To kickstart and enrich the table discussion, international experts contributed to the meeting with short online pitches on the sustainable future of the ARRRA supercluster:

Olivier Maronneaud (Director Chemical Consulting at the global information service company IHS Markit)

Maronneaud provided an overview of the ARRRA supercluster and an outlook towards the future. He pointed to an imbalance issue regarding import (chemical building blocks) vs export (end products), as well as a competitiveness issue resulting from relatively high production costs. His question for the viewers was if electrification can help to address the import/export imbalance with potential new developments, or that it should be focused on optimizing existing assets.

To view his presentation and the subsequent discussion, watch talk show from here 

Francesco Boshell (Team Lead Renewable Energy Technology Innovation at the International Renewable Energy Agency IRENA)

Boshell shared a couple of key insights with the audience. For starters, renewable electricity generation really is booming: in 2020, 90% of the installed new capacity was renewable. But the question is if society is prepared to operate power systems dominated by PV and wind. And although photovoltaics and offshore wind generation in general are competitive with fossil-based power plants, there are large differences in cost levels between countries. Then, he noted that in 2050 the amount of electricity needed for generating green hydrogen will equal the total amount of electricity that is currently produced worldwide. Is everybody aware of this required growth, he asked. He stressed the importance of investing in a smart infrastructure and concluded with his observation that the production of synthetic fuels requires the availability of 'renewable' CO2. He wondered if bio-industries are already engaged in this.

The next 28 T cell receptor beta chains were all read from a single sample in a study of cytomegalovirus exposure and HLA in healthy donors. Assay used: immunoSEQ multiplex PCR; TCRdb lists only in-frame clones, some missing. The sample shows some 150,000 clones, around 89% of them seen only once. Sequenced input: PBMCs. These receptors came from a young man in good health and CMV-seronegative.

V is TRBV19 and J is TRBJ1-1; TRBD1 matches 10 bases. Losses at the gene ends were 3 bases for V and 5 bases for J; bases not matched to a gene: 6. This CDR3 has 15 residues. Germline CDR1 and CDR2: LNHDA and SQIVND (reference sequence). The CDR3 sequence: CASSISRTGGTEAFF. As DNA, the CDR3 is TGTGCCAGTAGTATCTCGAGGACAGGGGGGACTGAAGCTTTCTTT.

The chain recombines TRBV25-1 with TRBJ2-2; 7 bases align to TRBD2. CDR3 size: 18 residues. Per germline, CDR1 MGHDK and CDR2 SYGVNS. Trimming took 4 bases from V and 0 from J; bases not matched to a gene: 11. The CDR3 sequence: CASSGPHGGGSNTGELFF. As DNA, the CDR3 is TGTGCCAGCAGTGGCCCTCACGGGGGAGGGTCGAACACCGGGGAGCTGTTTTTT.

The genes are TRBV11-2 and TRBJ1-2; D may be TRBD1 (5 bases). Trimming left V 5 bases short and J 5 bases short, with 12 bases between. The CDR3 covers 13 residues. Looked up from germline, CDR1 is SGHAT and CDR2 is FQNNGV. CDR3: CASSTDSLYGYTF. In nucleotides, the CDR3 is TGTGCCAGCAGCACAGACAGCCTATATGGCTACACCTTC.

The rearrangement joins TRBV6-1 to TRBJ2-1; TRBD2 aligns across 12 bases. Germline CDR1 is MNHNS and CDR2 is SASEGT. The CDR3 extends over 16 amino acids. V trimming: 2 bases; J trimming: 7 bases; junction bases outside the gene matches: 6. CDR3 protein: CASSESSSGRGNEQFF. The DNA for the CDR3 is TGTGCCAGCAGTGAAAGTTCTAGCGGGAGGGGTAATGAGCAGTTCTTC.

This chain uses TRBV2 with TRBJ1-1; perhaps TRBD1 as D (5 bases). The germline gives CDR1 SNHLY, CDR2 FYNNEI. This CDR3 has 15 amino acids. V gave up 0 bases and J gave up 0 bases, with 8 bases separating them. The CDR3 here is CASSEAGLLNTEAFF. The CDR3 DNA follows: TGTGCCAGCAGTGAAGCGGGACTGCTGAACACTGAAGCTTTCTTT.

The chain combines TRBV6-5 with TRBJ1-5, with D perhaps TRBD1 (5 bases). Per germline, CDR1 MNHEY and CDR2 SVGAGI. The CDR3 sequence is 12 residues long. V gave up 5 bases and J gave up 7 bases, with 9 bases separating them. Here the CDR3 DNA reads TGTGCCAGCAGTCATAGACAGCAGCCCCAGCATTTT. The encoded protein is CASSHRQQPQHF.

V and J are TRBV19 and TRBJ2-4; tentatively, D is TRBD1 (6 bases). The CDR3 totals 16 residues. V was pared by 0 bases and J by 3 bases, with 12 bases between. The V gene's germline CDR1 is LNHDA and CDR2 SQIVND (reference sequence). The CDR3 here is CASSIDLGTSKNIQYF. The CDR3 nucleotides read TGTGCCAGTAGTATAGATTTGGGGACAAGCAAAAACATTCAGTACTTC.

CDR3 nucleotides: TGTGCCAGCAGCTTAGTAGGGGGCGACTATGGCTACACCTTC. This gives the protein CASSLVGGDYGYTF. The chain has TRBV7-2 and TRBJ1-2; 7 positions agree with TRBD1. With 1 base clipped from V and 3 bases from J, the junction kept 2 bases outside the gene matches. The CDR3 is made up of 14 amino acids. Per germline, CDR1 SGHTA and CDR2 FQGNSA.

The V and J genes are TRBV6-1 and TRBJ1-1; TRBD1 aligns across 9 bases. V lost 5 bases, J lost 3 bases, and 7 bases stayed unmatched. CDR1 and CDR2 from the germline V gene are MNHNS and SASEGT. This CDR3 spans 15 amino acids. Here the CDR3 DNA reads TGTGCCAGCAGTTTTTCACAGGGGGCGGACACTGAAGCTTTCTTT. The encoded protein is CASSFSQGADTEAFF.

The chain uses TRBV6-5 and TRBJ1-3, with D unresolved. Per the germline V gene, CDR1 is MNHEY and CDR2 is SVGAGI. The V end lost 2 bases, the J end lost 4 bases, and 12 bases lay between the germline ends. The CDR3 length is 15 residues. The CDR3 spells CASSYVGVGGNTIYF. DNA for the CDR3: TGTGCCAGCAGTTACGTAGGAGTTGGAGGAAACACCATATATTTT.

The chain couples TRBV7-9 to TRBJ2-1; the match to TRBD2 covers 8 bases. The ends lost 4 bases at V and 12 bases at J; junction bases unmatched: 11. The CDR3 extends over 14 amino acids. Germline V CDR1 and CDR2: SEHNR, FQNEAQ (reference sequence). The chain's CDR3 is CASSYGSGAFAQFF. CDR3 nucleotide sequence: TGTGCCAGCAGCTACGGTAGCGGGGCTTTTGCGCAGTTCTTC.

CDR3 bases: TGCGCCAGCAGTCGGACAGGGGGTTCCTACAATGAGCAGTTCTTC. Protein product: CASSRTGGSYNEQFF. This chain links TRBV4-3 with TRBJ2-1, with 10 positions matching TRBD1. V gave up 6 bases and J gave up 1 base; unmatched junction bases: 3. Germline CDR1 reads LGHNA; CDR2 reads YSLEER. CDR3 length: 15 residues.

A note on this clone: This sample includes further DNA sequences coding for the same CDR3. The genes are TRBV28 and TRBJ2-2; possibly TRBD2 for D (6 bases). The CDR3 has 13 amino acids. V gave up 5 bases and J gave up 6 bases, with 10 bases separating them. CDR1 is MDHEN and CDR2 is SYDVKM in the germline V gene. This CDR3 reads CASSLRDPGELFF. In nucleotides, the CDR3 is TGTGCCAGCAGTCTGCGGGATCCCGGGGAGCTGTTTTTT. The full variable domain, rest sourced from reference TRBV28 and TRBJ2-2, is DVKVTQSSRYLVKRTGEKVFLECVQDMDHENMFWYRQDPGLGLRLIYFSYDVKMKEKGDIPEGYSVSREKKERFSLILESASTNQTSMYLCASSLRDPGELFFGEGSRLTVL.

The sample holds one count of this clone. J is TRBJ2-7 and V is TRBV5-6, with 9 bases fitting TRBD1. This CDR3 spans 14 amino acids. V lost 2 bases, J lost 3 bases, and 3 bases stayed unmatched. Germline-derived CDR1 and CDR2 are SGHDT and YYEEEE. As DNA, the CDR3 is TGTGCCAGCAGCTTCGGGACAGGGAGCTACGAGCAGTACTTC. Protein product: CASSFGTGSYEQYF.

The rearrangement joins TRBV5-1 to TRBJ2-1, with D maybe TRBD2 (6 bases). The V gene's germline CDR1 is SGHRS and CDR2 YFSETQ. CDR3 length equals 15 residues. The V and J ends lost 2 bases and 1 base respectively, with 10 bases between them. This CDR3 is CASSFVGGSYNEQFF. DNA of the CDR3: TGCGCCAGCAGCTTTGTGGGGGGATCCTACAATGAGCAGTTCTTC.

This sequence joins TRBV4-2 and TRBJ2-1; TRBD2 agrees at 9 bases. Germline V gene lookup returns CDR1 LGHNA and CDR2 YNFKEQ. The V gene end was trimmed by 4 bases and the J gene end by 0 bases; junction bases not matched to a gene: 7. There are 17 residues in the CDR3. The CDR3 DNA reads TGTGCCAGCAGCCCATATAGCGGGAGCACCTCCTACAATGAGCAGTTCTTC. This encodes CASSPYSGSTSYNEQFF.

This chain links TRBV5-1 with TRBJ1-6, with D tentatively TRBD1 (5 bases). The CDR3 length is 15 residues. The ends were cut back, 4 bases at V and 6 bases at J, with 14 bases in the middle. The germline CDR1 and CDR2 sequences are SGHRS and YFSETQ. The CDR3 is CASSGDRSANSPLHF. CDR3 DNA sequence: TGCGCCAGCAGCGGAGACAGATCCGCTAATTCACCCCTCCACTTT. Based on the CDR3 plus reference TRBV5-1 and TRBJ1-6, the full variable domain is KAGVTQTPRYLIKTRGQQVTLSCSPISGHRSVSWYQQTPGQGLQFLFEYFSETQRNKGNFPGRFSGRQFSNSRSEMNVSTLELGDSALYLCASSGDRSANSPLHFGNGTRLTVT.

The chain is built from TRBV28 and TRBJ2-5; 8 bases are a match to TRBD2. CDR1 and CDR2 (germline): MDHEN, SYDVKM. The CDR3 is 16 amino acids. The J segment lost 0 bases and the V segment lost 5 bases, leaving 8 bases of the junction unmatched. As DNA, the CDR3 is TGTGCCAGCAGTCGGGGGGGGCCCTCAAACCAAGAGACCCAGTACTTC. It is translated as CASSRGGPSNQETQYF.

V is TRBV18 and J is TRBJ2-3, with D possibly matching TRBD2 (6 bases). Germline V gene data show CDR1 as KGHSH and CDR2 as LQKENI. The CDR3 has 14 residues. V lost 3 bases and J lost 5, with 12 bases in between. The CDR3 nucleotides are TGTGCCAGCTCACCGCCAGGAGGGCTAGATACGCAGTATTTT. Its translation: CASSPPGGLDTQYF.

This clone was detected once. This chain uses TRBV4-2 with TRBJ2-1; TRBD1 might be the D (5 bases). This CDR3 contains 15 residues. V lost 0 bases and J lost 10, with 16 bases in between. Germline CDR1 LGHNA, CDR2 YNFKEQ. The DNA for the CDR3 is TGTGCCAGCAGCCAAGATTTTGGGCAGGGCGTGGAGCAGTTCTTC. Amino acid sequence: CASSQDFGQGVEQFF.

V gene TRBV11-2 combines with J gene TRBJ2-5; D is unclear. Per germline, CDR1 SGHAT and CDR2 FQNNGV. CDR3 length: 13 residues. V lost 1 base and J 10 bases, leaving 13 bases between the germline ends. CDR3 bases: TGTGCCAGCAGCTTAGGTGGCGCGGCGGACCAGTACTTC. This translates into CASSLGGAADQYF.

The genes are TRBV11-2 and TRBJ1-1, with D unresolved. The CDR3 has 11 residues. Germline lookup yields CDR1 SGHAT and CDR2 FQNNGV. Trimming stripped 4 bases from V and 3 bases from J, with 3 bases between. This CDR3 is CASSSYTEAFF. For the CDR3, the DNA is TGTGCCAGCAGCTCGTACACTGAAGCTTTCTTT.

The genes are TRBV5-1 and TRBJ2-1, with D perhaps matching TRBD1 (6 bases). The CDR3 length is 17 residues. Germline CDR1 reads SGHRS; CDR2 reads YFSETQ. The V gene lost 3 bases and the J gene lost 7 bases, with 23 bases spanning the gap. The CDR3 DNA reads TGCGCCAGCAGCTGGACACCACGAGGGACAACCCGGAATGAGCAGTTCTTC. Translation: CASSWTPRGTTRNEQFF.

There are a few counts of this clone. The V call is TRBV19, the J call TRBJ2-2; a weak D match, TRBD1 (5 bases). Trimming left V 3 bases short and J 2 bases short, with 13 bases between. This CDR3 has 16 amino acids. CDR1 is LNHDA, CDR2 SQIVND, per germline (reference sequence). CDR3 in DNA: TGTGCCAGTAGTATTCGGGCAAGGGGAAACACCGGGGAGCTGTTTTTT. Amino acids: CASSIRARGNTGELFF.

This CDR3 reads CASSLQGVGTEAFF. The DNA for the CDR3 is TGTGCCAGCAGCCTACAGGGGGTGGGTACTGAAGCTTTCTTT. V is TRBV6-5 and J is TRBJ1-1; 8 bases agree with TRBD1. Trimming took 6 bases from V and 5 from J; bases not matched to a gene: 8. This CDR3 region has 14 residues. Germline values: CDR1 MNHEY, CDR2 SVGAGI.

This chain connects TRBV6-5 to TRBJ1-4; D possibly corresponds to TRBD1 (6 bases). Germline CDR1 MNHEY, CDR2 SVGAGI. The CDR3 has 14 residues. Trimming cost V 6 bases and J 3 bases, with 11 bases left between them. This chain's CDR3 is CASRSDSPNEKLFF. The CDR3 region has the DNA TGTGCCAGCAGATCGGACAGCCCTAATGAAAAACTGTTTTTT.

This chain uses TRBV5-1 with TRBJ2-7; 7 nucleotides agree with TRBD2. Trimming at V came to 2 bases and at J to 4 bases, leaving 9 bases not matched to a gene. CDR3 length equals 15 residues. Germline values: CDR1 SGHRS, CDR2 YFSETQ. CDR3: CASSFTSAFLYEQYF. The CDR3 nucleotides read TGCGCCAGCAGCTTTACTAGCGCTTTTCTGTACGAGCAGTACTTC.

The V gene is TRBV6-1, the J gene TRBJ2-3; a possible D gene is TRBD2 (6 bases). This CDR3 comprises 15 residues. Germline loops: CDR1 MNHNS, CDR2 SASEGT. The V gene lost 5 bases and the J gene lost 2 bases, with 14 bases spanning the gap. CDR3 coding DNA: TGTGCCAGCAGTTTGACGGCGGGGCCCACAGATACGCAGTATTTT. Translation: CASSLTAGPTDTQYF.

To view his presentation and the subsequent discussion, watch talk show from here

Florian Ausfelder (Head of the Energy and Climate team at DECHEMA, the German expert network for chemical engineering and biotechnology) 

Chemical sites are hot spots in energy consumption. Replacing feedstock with renewable alternatives will increase the consumption of renewables with at least a factor 2. Germany will not be able to provide for this, so import will be necessary. Ausfelder advocated a European approach in this matter. He also pointed out the challenge of retaining the advantages of the current fossil-based infrastructure in the transition towards using renewable resources. They must be adapted and expanded to maintain maximum integration as key to European competitiveness.